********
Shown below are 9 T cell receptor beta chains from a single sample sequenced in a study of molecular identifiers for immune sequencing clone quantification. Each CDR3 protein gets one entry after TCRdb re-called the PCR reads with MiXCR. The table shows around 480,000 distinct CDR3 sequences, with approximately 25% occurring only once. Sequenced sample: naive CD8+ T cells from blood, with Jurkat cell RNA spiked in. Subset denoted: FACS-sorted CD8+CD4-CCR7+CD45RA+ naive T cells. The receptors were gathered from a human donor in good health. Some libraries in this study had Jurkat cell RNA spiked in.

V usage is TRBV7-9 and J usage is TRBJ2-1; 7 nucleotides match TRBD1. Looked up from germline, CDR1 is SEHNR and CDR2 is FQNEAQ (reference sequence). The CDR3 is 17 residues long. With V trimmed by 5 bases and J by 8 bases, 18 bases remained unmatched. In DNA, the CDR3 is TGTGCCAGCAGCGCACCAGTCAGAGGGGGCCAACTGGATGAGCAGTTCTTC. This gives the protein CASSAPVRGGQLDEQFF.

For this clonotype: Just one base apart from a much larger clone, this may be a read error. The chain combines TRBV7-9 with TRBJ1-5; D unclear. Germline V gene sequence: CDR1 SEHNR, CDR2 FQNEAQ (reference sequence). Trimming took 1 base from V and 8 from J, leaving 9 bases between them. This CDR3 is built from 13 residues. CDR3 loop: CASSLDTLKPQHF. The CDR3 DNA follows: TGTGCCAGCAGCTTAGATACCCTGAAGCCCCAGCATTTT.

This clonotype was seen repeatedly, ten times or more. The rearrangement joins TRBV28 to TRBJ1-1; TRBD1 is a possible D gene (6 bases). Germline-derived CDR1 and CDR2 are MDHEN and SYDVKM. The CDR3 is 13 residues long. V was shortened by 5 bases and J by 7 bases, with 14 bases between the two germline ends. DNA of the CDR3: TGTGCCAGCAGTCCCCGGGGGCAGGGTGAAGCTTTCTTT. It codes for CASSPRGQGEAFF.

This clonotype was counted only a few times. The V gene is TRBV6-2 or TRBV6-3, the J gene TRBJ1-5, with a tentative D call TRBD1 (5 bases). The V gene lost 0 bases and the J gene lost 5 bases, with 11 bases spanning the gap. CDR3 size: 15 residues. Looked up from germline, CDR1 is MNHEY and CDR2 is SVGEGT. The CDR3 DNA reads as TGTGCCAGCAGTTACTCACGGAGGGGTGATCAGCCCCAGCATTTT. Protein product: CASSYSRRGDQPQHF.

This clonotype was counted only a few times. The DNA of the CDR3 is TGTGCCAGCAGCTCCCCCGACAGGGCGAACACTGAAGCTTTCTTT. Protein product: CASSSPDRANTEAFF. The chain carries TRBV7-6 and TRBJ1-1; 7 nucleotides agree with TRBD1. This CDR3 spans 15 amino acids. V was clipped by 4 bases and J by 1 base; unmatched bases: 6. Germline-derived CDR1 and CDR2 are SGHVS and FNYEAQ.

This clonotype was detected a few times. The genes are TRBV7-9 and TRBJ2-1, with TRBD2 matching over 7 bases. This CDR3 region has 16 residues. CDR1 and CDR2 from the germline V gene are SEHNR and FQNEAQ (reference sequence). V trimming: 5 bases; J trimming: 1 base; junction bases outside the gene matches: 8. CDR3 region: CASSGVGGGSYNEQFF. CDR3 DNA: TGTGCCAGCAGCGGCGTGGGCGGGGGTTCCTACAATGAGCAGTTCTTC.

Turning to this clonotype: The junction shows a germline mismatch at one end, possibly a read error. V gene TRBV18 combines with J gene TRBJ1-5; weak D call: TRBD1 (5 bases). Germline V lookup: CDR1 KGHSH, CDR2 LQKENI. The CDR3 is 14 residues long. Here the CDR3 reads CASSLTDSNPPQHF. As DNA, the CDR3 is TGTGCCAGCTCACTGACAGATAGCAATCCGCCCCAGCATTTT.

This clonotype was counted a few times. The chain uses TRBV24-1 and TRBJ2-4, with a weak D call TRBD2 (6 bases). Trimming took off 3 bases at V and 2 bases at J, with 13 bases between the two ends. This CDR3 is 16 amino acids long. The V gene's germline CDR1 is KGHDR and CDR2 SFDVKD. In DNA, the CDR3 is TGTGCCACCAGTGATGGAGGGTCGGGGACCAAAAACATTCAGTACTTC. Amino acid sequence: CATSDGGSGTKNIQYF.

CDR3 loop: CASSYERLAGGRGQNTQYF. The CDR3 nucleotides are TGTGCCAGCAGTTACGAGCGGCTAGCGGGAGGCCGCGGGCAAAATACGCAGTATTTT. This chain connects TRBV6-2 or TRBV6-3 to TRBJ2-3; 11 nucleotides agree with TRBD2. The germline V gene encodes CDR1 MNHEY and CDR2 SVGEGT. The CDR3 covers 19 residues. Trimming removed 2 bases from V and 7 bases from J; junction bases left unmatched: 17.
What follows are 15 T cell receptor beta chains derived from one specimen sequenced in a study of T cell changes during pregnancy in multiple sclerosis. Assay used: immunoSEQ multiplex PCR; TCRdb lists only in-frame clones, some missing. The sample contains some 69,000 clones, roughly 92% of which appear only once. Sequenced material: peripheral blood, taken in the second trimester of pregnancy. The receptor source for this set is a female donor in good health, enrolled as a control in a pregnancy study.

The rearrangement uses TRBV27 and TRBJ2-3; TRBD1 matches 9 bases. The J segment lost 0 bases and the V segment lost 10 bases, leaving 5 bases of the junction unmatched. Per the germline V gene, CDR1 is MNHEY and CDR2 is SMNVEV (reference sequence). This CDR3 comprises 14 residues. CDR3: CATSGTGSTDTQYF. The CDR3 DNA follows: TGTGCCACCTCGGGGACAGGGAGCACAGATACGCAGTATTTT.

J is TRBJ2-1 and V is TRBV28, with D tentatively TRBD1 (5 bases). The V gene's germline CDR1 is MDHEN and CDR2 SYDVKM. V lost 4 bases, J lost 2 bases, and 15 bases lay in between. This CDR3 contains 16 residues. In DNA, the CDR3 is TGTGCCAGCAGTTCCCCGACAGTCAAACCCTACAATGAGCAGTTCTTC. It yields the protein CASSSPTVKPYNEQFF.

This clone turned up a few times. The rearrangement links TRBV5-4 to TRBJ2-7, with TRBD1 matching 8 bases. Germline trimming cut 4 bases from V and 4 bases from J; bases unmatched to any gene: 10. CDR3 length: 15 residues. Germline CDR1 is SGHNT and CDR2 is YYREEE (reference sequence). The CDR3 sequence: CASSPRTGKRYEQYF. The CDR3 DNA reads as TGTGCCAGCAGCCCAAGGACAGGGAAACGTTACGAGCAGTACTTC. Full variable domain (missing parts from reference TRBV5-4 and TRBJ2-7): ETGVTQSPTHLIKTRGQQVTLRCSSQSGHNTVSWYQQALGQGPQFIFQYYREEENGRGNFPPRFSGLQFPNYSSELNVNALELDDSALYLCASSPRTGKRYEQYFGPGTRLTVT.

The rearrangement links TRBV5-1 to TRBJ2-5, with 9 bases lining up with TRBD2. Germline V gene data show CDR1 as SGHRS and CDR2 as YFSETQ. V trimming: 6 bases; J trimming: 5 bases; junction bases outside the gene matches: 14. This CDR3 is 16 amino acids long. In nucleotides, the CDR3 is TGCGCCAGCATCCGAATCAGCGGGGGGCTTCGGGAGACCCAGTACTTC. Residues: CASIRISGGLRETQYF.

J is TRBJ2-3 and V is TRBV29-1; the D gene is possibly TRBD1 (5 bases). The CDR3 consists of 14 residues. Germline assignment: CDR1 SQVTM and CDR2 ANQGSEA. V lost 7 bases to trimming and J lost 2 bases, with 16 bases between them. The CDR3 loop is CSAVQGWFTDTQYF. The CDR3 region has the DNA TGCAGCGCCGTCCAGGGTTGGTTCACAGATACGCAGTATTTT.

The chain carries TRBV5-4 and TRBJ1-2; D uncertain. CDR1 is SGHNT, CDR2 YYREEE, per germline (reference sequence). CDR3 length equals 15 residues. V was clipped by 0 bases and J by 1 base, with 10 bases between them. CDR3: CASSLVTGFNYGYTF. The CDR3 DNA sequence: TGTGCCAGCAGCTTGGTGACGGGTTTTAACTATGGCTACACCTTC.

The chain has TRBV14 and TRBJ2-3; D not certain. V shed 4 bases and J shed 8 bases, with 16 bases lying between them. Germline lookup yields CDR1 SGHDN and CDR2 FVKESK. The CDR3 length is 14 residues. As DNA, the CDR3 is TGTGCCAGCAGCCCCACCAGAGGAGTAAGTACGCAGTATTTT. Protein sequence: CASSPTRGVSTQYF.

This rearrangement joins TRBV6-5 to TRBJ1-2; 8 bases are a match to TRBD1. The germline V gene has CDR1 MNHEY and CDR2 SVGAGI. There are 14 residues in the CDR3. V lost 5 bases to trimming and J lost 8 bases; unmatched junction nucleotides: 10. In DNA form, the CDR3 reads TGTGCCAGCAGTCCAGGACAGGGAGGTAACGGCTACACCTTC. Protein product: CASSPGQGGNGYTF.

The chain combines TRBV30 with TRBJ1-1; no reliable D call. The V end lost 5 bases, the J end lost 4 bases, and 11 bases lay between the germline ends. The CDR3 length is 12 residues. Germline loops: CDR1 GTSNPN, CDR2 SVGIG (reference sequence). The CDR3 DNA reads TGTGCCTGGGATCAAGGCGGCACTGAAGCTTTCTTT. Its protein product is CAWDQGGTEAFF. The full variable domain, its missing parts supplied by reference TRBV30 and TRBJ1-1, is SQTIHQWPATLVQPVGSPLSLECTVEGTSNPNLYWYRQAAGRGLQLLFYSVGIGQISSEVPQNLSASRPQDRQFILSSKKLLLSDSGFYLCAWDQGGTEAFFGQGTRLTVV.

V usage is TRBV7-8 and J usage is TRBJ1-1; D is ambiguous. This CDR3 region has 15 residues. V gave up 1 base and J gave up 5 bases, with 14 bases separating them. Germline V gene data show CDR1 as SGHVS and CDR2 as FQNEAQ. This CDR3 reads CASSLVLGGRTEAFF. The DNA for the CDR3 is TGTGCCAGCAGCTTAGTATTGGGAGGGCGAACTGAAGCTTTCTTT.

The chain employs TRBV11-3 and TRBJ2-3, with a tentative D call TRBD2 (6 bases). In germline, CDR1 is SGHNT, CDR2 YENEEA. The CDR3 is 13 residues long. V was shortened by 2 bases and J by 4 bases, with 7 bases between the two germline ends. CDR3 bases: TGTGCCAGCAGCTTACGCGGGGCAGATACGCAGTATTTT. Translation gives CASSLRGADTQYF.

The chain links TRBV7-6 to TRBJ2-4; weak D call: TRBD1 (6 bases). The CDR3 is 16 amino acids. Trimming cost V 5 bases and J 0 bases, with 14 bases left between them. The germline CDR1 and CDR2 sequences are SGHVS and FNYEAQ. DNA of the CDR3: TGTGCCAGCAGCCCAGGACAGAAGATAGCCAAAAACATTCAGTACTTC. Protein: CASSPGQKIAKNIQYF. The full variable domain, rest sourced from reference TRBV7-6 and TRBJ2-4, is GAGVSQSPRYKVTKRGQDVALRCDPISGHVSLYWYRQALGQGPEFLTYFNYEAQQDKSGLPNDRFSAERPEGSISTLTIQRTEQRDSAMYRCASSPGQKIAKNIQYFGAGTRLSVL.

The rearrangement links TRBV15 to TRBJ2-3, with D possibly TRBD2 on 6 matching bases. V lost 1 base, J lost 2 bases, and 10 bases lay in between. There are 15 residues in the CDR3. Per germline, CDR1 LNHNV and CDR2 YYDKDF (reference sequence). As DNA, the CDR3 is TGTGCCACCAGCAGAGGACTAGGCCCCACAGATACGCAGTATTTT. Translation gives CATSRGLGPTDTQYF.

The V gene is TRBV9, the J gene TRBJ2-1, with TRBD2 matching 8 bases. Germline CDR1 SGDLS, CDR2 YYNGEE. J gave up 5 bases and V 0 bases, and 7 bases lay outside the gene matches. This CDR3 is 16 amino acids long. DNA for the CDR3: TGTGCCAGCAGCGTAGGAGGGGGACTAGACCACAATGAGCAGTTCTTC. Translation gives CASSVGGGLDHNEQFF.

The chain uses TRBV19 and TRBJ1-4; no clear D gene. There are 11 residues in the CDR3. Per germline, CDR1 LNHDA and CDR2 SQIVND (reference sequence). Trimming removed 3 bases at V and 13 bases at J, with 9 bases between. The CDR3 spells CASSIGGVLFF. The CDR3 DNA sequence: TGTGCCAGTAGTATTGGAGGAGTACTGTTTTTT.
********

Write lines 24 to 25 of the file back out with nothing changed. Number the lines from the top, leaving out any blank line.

The rearrangement links TRBV15 to TRBJ2-3, with D possibly TRBD2 on 6 matching bases. V lost 1 base, J lost 2 bases, and 10 bases lay in between. There are 15 residues in the CDR3. Per germline, CDR1 LNHNV and CDR2 YYDKDF (reference sequence). As DNA, the CDR3 is TGTGCCACCAGCAGAGGACTAGGCCCCACAGATACGCAGTATTTT. Translation gives CATSRGLGPTDTQYF.

The V gene is TRBV9, the J gene TRBJ2-1, with TRBD2 matching 8 bases. Germline CDR1 SGDLS, CDR2 YYNGEE. J gave up 5 bases and V 0 bases, and 7 bases lay outside the gene matches. This CDR3 is 16 amino acids long. DNA for the CDR3: TGTGCCAGCAGCGTAGGAGGGGGACTAGACCACAATGAGCAGTTCTTC. Translation gives CASSVGGGLDHNEQFF.